Here’s the real problem with drones. They may indeed reduce collateral damage, as their proponents argue, because of their precision and surveillance. And America’s growing use of them against al-Qaida may be legal under international law that allows self-defense. But what’s legal isn’t always wise.

A world where drones are constantly buzzing overhead — waiting to zap those deemed threats under a cloaked and controversial process — risks being, even more, a world of lawlessness and chaos. Drones have been America’s best weapon against al-Qaida, but one to use sparingly — against people U.S. intelligence knows are seeking to kill others.

David Ignatius is a columnist for the Washington Post Writers Group. His email address is davidignatius@washpost.com

Comments

Fossick 2 years, 6 months ago

"The rules call for notification of the National Security Council (including the attorney general) if a U.S. person is a target. Such a broader review apparently took place when Anwar al-Awlaki, an American citizen who’s a senior al-Qaida operative in Yemen, was added. "

Well, I'm glad that at least the Attorney General has to be notified when the CIA decides to execute a US citizen. Someone has to send out the press releases, after all.

0

Abdu Omar 2 years, 6 months ago

Until we solve the root cause of terrorism, there will be terrorists. Palestine is trying to become a state and in doing so can shuffle off the occupation of Israel. I am not going to argue whether or not Israel should or should not occupy Palestine, but I will say, that when Palestine becomes a sovereign nation and the world recognizes it as such, the pressure on Israel will be felt and they will withdraw. Then the terrorists have no beef with the US. But if the US continues to prohibit Palestine from coming into being, there will be hell to pay.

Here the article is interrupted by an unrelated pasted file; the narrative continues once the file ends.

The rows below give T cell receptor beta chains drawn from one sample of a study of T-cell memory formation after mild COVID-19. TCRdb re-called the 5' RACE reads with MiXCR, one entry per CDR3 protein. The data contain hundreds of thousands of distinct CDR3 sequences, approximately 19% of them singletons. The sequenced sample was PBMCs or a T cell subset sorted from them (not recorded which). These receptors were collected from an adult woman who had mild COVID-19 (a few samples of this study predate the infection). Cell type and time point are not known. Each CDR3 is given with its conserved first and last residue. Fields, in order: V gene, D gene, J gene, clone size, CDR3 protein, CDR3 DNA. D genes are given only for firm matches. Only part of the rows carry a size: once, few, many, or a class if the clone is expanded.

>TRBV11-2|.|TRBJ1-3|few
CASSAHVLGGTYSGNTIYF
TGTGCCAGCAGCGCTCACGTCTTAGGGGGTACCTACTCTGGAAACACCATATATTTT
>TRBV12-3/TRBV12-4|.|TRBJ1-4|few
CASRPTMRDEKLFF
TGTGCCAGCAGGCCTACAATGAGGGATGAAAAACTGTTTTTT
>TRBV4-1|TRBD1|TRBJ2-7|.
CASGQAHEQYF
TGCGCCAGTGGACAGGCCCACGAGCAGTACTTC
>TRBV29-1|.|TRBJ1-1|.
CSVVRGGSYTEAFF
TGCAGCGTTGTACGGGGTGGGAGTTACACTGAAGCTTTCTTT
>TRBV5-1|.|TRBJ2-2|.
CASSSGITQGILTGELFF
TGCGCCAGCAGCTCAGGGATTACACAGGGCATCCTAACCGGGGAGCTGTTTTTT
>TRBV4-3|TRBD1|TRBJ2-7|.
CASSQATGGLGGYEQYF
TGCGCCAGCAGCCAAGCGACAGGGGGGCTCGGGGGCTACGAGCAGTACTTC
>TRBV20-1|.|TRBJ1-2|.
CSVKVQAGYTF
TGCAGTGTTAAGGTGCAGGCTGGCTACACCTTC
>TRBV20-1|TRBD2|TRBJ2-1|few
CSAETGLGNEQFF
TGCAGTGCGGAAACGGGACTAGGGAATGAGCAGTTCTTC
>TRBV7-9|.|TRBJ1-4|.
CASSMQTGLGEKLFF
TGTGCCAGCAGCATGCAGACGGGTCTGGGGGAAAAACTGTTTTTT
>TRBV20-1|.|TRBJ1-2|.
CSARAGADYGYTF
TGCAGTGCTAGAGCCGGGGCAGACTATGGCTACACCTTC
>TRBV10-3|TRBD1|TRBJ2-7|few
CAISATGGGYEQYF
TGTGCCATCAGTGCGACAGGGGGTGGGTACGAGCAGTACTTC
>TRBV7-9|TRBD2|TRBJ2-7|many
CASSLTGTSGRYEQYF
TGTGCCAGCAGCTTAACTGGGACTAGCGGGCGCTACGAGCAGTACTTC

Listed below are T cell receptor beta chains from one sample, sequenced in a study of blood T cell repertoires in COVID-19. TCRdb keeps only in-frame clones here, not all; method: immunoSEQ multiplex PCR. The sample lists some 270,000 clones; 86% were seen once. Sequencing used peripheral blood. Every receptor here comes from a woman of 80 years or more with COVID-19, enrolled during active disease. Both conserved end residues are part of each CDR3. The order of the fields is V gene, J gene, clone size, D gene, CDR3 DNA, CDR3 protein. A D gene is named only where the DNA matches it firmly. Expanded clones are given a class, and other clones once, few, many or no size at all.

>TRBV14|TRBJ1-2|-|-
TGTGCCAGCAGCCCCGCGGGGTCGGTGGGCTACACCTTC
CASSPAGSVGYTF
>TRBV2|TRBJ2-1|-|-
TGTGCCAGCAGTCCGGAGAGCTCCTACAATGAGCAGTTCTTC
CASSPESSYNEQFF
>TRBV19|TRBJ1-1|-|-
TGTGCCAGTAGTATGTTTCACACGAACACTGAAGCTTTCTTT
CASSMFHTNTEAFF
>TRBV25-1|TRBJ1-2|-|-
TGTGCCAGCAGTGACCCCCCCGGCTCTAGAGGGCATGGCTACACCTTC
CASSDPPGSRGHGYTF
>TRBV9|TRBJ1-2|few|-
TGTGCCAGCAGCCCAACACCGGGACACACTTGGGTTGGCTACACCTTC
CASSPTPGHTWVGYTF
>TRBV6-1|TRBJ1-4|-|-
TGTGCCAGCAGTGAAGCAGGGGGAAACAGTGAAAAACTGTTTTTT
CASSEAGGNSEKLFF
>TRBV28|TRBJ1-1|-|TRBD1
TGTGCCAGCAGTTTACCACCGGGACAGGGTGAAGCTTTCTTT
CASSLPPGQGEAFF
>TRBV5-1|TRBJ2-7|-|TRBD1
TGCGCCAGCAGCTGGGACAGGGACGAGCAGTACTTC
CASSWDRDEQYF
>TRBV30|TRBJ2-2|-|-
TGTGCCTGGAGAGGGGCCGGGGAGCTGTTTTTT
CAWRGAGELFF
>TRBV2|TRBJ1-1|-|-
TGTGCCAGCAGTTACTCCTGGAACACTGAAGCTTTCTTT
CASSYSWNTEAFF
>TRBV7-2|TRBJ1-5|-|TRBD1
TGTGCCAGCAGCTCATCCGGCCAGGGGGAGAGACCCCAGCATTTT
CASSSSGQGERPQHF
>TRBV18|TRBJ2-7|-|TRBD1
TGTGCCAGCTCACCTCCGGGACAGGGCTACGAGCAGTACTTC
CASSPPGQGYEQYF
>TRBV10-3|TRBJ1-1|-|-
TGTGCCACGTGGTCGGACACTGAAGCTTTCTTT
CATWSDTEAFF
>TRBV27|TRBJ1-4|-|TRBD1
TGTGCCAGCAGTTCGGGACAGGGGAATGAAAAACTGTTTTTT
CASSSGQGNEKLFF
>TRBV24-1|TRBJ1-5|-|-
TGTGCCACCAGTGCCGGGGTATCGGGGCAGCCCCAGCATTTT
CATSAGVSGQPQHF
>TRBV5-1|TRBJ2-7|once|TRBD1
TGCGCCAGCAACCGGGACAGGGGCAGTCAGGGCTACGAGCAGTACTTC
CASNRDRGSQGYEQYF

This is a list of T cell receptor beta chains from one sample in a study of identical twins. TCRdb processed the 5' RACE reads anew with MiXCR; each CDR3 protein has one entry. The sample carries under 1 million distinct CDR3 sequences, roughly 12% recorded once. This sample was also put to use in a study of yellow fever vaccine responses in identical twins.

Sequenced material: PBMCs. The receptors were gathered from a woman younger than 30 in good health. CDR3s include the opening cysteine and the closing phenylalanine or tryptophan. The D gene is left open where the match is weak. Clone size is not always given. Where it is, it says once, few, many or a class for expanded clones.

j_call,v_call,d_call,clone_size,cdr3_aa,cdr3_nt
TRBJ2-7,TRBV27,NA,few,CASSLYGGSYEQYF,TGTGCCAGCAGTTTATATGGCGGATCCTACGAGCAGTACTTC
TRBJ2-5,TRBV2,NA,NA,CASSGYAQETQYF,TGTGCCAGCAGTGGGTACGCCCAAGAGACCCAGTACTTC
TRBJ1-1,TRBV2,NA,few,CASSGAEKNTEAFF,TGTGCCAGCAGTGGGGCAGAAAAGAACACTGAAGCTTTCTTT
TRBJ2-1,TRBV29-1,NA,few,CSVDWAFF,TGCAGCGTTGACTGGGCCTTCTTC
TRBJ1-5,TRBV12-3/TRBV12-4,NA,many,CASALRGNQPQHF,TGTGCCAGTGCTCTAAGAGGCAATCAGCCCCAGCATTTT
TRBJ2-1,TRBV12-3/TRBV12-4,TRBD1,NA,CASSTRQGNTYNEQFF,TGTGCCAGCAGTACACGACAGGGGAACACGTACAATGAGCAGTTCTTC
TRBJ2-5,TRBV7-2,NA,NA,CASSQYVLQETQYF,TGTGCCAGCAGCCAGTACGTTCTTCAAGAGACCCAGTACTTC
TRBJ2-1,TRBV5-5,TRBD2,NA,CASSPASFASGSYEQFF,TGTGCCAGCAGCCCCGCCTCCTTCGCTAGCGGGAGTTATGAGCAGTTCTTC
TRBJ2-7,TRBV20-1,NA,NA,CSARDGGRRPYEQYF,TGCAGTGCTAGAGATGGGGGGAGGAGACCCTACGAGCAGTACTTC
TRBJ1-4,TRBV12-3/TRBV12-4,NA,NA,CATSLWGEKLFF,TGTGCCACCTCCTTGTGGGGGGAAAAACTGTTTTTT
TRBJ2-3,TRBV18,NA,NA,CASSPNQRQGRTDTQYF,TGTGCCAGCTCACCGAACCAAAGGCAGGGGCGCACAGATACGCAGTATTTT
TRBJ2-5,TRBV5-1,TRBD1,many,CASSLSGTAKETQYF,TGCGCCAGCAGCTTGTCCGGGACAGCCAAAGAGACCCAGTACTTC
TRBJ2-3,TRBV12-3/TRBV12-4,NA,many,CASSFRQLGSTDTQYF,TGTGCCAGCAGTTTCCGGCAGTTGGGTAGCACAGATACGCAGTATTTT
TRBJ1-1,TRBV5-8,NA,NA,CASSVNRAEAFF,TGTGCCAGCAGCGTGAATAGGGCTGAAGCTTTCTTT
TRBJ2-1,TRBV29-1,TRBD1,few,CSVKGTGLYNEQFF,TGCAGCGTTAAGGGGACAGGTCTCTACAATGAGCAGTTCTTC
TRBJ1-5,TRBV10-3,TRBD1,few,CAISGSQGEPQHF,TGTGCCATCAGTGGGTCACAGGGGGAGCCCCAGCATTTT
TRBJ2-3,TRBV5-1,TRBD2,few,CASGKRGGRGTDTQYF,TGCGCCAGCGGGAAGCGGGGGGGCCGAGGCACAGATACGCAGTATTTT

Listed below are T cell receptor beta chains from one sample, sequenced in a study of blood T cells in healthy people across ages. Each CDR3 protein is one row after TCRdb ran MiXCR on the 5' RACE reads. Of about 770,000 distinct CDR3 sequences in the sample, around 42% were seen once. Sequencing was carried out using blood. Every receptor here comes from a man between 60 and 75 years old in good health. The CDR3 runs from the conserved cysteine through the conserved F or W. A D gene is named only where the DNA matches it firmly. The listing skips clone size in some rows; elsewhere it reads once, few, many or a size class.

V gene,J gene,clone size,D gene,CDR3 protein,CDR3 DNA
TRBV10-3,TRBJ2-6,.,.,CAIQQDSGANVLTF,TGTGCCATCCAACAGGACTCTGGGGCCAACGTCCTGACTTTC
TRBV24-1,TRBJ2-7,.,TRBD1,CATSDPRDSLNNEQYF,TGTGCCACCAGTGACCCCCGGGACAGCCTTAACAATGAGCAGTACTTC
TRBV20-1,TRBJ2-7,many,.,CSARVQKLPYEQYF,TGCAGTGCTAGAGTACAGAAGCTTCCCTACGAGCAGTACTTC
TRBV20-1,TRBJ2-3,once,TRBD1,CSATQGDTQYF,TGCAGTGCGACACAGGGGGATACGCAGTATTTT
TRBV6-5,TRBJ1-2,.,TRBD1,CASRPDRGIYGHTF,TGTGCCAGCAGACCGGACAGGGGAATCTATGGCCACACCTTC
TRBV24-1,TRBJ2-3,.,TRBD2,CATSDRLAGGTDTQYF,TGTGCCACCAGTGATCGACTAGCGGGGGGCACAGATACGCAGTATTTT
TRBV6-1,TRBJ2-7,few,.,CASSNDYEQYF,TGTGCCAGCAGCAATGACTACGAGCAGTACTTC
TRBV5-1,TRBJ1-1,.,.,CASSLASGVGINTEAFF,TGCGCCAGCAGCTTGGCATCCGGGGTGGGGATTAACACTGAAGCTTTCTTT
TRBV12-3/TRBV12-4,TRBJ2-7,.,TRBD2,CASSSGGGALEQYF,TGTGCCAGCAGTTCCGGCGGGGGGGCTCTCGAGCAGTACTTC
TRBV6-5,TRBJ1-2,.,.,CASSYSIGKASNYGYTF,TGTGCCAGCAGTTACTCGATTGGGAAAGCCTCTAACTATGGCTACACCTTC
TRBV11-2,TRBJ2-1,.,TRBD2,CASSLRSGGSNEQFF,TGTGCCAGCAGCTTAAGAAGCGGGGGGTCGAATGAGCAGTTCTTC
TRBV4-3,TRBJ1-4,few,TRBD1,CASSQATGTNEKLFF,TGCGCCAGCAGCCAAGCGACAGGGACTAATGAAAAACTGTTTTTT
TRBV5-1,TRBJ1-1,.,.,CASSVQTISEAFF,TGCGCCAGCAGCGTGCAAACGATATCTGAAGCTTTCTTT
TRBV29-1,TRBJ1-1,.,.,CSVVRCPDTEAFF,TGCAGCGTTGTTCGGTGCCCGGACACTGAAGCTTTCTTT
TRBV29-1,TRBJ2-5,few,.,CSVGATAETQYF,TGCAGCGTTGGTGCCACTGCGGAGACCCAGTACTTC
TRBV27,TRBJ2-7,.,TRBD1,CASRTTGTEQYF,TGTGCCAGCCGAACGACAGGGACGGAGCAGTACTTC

Our best efforts should be to move the parties into discussions, give them a deadline and stick to it. IF they fail, then there is no more American funds for any reason. Show the world we 1) mean business and 2) we are going to be completely fair to both sides.

As it is now, we favor Israel and the Congress does everything in its power to show the world that they are not "fair and balanced". The reason is simple. The Israeli lobby pays its way to the Congress every day and the campaigns of every Congressman depend upon the money AIPAC and JDL give them. There should be a way to stop special interests from funding campaigns, in my opinion. Let the American People speak without special interests interferring.

0

Getaroom 2 years, 6 months ago

Time for more reruns of The Terminator. SkyNet is here to stay!

0

FalseHopeNoChange 2 years, 6 months ago

Obama, the Nobel Peace Prize Laureate, wouldn't have it anyother way.

0

Paul R Getto 2 years, 6 months ago

I guess there is some irony in having kids in Nevada killing anti-technology types in the wilds of Afghanistan and Pakistan. Drones of all sizes are in the future, some as small as insects. The ultimate warriors, a robot army are not all that far off. Once we get there, the generals can have their endless wars and play with their new toys. It should take some of the pressure off as the 'wounded soldiers' will go back to General Motors for repair and we won't have as many grieving mothers and fathers. Rules of war? HAH. More information on your tax dollars at work: http://www.darpa.mil/

0

Ron Holzwarth 2 years, 6 months ago

Here's a good question: Instead of putting so much thought about whether the use of drones is a good idea, why don't the analysts think more about exactly why al-Qaida exists in the first place?

This is a huge, huge topic: Is there any real difference between our support of the House of Saud today and our support of the King holding the Peacock Throne of Persia in 1953?

If the future unfolds the same way as history did in the past, it's not going to be good.

0

Commenting has been disabled for this item.